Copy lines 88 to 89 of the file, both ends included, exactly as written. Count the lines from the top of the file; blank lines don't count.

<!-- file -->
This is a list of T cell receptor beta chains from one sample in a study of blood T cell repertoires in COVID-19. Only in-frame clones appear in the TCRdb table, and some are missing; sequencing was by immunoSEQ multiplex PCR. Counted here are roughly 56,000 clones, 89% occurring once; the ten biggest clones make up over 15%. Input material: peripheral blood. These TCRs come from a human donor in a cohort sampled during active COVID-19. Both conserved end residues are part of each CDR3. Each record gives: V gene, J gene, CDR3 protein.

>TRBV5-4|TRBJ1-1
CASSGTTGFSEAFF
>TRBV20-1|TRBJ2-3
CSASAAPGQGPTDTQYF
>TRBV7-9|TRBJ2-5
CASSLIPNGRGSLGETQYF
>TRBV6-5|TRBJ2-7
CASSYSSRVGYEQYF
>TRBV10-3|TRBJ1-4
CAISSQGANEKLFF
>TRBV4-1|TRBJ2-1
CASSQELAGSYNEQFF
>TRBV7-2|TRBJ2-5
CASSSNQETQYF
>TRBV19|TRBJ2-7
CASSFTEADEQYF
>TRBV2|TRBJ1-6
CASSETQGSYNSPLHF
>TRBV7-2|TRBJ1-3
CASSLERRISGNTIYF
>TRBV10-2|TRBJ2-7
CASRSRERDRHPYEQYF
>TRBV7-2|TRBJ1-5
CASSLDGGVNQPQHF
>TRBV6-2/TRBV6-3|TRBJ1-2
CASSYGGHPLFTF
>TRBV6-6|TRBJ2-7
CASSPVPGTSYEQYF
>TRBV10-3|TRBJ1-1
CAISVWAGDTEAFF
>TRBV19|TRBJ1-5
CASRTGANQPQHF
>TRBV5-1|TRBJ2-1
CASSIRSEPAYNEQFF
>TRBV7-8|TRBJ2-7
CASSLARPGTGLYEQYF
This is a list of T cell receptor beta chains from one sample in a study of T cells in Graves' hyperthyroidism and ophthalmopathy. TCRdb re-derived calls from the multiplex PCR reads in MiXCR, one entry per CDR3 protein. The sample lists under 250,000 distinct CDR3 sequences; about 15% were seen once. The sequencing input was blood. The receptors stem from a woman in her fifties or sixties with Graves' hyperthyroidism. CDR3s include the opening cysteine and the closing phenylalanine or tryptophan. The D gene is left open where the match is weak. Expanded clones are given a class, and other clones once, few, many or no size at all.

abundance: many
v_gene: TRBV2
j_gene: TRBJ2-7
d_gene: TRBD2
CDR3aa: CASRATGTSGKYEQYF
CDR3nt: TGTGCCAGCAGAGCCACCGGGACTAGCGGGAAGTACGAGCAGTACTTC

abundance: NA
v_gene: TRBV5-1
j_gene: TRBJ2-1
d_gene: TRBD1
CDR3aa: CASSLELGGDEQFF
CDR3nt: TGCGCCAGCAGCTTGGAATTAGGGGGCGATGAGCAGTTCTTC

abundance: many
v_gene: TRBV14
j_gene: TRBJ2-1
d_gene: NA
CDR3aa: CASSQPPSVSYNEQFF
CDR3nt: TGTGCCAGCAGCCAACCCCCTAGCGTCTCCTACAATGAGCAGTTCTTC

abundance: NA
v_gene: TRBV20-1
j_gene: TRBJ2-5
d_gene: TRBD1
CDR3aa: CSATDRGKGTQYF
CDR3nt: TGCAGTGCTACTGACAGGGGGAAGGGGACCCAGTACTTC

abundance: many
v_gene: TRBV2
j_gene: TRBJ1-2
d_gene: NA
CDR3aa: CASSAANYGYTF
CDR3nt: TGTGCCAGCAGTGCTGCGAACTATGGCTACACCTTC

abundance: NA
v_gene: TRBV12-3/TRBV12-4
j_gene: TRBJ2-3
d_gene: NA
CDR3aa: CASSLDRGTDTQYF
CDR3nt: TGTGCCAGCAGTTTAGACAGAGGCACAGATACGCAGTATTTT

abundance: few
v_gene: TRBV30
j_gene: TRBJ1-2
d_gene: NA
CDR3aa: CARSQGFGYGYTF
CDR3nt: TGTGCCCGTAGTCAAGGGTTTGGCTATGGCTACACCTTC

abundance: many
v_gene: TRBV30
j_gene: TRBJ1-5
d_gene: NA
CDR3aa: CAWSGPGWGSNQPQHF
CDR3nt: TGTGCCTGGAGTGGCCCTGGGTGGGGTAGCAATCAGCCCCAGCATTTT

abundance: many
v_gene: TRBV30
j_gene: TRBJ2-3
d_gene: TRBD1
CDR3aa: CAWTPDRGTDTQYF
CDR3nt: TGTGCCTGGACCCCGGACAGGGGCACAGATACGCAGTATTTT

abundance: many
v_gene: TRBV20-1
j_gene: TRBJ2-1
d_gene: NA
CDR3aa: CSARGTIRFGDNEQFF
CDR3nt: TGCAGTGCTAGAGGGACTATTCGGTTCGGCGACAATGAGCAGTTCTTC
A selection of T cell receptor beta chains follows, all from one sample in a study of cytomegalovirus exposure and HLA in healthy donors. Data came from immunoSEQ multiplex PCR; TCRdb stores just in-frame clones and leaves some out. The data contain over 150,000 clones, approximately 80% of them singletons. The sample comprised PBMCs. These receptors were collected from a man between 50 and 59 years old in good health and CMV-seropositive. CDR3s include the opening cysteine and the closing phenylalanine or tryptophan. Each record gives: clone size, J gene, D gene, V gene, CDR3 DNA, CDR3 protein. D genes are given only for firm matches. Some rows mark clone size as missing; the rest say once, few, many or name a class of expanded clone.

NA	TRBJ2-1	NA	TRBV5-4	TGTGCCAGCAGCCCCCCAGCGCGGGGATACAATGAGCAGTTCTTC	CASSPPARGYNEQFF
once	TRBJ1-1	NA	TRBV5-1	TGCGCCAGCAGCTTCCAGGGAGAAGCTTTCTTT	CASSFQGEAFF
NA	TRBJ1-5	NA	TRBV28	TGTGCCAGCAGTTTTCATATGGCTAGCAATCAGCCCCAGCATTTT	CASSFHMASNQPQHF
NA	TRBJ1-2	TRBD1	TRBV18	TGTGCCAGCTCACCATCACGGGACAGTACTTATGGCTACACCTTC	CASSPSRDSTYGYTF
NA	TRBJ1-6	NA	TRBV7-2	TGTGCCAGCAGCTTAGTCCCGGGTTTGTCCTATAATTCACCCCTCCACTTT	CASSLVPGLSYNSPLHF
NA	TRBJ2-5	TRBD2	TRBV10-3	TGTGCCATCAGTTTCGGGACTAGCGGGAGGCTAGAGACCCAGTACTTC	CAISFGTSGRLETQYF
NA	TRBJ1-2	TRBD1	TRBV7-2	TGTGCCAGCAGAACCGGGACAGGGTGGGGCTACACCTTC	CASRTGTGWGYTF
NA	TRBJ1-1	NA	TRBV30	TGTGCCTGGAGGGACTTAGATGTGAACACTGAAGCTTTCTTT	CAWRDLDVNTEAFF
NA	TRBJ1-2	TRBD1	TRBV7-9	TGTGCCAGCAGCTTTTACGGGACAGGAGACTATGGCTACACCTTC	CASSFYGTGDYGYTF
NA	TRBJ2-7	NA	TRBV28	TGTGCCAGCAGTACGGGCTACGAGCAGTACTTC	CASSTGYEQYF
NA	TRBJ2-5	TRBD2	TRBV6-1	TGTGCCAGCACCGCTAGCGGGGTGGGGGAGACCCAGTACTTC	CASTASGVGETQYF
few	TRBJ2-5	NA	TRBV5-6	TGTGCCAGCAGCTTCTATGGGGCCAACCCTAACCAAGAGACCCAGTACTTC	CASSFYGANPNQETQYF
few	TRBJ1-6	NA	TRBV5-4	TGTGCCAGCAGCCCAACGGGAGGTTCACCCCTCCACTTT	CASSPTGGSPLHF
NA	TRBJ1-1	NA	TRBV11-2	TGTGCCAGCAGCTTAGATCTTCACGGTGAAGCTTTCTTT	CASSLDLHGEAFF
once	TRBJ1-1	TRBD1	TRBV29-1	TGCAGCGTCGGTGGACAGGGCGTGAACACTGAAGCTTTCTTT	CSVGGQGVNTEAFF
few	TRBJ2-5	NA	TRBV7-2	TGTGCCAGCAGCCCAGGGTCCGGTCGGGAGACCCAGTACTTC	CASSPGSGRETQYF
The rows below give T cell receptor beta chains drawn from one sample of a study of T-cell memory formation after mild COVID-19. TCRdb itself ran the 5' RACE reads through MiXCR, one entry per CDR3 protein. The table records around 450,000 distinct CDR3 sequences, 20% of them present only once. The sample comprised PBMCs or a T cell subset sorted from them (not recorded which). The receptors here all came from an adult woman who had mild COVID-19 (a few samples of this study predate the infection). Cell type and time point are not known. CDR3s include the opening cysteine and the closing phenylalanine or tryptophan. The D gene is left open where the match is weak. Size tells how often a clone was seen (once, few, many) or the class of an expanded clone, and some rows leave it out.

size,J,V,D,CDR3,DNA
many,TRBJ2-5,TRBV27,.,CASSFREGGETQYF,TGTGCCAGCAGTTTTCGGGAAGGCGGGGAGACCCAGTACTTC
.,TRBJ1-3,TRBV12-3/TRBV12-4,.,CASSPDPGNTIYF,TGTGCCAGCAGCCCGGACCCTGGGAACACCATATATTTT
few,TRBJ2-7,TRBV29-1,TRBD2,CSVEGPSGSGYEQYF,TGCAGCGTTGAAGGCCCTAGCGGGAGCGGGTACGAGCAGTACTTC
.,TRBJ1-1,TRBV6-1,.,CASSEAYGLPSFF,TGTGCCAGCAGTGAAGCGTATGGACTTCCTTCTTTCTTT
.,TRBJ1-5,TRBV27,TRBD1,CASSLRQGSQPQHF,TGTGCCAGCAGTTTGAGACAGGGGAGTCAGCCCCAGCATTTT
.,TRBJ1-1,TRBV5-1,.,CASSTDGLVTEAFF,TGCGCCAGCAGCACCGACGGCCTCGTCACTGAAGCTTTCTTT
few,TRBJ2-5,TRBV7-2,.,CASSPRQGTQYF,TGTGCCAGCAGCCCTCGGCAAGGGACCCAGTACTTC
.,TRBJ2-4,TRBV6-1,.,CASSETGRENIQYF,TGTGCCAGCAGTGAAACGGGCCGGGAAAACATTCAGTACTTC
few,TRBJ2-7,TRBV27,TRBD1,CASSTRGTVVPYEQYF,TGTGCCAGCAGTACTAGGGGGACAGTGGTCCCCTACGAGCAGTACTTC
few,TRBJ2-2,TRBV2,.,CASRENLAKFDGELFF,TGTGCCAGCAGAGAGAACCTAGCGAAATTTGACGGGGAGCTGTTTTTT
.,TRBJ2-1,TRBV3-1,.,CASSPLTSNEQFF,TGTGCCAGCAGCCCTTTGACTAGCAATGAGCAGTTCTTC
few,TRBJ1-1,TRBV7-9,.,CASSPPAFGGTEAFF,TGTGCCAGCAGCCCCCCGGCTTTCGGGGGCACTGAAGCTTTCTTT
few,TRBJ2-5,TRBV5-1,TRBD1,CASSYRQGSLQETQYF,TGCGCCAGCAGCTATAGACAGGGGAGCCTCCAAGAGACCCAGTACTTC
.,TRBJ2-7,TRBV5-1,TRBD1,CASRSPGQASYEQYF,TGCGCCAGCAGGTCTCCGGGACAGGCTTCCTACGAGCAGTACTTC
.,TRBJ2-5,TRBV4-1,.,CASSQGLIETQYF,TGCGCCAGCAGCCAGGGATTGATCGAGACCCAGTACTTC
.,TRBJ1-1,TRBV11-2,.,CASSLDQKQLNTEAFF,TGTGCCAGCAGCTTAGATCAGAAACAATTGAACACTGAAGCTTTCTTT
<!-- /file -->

v_gene: TRBV30
j_gene: TRBJ2-3